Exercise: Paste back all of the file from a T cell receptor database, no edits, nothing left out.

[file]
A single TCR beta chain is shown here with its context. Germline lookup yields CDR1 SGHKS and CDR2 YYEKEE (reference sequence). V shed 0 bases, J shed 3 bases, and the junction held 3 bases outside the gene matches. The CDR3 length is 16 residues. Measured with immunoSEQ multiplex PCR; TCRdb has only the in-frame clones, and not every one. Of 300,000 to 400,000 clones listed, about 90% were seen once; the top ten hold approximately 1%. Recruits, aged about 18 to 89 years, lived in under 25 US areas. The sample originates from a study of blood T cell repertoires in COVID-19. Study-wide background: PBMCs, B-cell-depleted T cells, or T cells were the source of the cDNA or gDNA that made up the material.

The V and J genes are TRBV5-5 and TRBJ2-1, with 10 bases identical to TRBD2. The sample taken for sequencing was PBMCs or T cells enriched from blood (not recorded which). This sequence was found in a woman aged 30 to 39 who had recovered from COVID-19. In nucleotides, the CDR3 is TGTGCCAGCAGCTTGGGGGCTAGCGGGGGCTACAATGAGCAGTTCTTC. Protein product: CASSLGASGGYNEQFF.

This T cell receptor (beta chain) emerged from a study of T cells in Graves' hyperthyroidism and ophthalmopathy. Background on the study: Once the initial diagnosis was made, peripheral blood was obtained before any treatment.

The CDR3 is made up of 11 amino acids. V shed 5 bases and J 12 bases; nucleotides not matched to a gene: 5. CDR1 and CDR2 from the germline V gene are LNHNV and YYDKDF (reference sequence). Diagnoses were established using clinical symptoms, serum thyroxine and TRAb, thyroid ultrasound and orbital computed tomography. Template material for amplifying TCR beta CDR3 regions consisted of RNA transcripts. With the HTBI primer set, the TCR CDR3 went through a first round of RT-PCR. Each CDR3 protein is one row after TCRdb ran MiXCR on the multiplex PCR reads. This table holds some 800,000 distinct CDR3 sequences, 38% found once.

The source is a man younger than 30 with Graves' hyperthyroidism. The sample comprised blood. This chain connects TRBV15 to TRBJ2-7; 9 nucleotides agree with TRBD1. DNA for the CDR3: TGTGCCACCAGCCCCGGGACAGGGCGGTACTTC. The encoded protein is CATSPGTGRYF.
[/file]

A single TCR beta chain is shown here with its context. Germline lookup yields CDR1 SGHKS and CDR2 YYEKEE (reference sequence). V shed 0 bases, J shed 3 bases, and the junction held 3 bases outside the gene matches. The CDR3 length is 16 residues. Measured with immunoSEQ multiplex PCR; TCRdb has only the in-frame clones, and not every one. Of 300,000 to 400,000 clones listed, about 90% were seen once; the top ten hold approximately 1%. Recruits, aged about 18 to 89 years, lived in under 25 US areas. The sample originates from a study of blood T cell repertoires in COVID-19. Study-wide background: PBMCs, B-cell-depleted T cells, or T cells were the source of the cDNA or gDNA that made up the material.

The V and J genes are TRBV5-5 and TRBJ2-1, with 10 bases identical to TRBD2. The sample taken for sequencing was PBMCs or T cells enriched from blood (not recorded which). This sequence was found in a woman aged 30 to 39 who had recovered from COVID-19. In nucleotides, the CDR3 is TGTGCCAGCAGCTTGGGGGCTAGCGGGGGCTACAATGAGCAGTTCTTC. Protein product: CASSLGASGGYNEQFF.

This T cell receptor (beta chain) emerged from a study of T cells in Graves' hyperthyroidism and ophthalmopathy. Background on the study: Once the initial diagnosis was made, peripheral blood was obtained before any treatment.

The CDR3 is made up of 11 amino acids. V shed 5 bases and J 12 bases; nucleotides not matched to a gene: 5. CDR1 and CDR2 from the germline V gene are LNHNV and YYDKDF (reference sequence). Diagnoses were established using clinical symptoms, serum thyroxine and TRAb, thyroid ultrasound and orbital computed tomography. Template material for amplifying TCR beta CDR3 regions consisted of RNA transcripts. With the HTBI primer set, the TCR CDR3 went through a first round of RT-PCR. Each CDR3 protein is one row after TCRdb ran MiXCR on the multiplex PCR reads. This table holds some 800,000 distinct CDR3 sequences, 38% found once.

The source is a man younger than 30 with Graves' hyperthyroidism. The sample comprised blood. This chain connects TRBV15 to TRBJ2-7; 9 nucleotides agree with TRBD1. DNA for the CDR3: TGTGCCACCAGCCCCGGGACAGGGCGGTACTTC. The encoded protein is CATSPGTGRYF.